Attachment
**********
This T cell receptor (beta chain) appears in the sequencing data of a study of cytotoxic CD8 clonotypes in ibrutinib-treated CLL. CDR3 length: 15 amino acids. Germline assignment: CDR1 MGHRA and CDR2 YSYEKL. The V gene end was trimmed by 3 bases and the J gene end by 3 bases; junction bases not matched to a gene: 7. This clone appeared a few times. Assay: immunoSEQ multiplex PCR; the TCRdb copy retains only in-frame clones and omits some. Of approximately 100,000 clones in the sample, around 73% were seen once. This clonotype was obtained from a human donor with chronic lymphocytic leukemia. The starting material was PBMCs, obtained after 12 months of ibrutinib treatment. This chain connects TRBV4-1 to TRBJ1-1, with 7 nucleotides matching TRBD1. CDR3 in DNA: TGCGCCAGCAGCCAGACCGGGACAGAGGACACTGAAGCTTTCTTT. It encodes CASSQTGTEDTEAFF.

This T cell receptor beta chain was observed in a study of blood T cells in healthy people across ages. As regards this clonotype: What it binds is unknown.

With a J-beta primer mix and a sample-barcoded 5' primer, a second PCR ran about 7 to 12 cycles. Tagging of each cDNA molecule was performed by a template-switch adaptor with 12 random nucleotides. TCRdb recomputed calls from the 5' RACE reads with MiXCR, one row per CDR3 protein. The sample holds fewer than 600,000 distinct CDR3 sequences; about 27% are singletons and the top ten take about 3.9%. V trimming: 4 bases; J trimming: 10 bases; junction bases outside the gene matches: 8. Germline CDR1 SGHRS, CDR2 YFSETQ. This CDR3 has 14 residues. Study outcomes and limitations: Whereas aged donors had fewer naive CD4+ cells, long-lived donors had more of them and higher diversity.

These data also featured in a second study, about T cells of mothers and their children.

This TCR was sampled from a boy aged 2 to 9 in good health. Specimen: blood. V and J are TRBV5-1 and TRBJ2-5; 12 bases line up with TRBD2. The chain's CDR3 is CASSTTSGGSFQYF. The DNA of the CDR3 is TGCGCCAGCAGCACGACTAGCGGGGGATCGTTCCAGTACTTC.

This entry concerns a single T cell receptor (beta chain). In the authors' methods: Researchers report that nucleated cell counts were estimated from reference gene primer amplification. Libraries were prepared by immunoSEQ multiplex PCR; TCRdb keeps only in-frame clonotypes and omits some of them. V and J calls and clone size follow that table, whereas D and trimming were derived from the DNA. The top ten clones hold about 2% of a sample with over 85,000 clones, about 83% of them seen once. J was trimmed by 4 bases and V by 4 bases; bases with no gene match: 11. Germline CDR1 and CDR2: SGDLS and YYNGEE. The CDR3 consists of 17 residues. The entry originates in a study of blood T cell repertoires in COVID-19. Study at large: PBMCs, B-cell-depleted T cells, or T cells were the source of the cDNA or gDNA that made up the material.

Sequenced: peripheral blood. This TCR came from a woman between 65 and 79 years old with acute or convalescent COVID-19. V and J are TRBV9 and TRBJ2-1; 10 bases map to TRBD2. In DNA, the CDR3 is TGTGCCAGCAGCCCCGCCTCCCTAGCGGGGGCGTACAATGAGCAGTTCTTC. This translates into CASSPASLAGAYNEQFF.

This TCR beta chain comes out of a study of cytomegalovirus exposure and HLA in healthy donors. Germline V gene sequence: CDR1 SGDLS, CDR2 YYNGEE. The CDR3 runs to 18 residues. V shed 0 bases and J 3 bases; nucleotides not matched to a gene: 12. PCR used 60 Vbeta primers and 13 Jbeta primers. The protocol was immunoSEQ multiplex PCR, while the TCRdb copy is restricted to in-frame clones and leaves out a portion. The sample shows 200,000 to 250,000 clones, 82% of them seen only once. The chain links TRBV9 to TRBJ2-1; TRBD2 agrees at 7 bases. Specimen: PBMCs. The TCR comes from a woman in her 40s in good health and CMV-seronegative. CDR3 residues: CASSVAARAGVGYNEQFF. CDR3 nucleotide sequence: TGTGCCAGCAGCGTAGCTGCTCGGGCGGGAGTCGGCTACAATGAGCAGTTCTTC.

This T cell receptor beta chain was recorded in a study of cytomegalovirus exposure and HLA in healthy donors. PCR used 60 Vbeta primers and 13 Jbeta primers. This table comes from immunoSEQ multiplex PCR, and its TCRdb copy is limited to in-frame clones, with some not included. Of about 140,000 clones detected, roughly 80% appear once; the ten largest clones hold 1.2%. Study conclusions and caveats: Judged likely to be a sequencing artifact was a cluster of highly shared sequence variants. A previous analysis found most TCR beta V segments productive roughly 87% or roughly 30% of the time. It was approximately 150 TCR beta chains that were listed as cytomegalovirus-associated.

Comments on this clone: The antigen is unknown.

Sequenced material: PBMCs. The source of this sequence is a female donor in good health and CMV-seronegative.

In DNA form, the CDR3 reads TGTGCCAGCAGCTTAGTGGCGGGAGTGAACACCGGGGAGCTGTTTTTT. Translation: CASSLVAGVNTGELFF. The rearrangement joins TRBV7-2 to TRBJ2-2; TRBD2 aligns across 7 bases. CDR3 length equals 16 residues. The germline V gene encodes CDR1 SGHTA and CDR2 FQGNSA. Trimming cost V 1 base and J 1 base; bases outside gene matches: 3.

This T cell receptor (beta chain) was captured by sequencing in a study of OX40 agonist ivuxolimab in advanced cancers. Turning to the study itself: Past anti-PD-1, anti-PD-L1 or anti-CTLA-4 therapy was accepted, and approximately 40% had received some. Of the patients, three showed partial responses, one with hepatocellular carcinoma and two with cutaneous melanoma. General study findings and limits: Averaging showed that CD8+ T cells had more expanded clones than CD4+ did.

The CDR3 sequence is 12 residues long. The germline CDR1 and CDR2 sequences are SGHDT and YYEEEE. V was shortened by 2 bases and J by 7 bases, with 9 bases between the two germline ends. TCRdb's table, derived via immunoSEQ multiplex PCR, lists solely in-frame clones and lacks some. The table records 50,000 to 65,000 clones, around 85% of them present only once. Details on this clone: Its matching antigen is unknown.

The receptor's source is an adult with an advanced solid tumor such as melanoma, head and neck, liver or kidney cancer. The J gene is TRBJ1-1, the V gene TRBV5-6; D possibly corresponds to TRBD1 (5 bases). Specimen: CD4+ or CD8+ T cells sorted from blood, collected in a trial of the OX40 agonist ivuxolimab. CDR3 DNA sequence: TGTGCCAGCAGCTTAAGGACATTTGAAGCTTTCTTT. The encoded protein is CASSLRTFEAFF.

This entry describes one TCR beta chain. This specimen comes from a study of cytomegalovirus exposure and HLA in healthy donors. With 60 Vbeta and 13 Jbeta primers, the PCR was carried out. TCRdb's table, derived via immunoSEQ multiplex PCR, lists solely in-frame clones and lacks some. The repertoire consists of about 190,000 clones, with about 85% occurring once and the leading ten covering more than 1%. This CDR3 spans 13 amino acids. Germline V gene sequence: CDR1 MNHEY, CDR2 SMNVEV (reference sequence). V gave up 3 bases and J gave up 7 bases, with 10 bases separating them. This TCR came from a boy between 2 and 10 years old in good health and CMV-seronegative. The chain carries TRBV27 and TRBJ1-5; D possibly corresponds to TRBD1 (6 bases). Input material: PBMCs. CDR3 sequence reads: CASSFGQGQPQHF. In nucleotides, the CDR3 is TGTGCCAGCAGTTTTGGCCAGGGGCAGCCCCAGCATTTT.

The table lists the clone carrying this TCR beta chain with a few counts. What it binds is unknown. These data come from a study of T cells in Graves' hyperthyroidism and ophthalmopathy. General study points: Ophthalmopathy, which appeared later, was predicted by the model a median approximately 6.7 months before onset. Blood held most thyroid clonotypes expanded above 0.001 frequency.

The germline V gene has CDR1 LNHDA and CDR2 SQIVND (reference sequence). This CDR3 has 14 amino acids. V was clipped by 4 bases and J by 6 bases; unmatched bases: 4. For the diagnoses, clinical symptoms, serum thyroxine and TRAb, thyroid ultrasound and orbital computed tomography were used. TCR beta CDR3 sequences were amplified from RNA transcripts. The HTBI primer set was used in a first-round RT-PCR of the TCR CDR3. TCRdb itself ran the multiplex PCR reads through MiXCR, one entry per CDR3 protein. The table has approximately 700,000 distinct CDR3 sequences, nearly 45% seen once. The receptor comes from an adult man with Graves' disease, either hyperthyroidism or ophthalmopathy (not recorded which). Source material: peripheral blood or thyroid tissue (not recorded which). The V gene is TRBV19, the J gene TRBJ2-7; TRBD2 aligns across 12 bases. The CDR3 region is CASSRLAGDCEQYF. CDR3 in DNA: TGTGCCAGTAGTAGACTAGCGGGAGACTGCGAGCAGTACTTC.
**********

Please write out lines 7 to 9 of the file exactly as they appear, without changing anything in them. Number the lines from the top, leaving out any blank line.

Sequenced: peripheral blood. This TCR came from a woman between 65 and 79 years old with acute or convalescent COVID-19. V and J are TRBV9 and TRBJ2-1; 10 bases map to TRBD2. In DNA, the CDR3 is TGTGCCAGCAGCCCCGCCTCCCTAGCGGGGGCGTACAATGAGCAGTTCTTC. This translates into CASSPASLAGAYNEQFF.

This TCR beta chain comes out of a study of cytomegalovirus exposure and HLA in healthy donors. Germline V gene sequence: CDR1 SGDLS, CDR2 YYNGEE. The CDR3 runs to 18 residues. V shed 0 bases and J 3 bases; nucleotides not matched to a gene: 12. PCR used 60 Vbeta primers and 13 Jbeta primers. The protocol was immunoSEQ multiplex PCR, while the TCRdb copy is restricted to in-frame clones and leaves out a portion. The sample shows 200,000 to 250,000 clones, 82% of them seen only once. The chain links TRBV9 to TRBJ2-1; TRBD2 agrees at 7 bases. Specimen: PBMCs. The TCR comes from a woman in her 40s in good health and CMV-seronegative. CDR3 residues: CASSVAARAGVGYNEQFF. CDR3 nucleotide sequence: TGTGCCAGCAGCGTAGCTGCTCGGGCGGGAGTCGGCTACAATGAGCAGTTCTTC.

This T cell receptor beta chain was recorded in a study of cytomegalovirus exposure and HLA in healthy donors. PCR used 60 Vbeta primers and 13 Jbeta primers. This table comes from immunoSEQ multiplex PCR, and its TCRdb copy is limited to in-frame clones, with some not included. Of about 140,000 clones detected, roughly 80% appear once; the ten largest clones hold 1.2%. Study conclusions and caveats: Judged likely to be a sequencing artifact was a cluster of highly shared sequence variants. A previous analysis found most TCR beta V segments productive roughly 87% or roughly 30% of the time. It was approximately 150 TCR beta chains that were listed as cytomegalovirus-associated.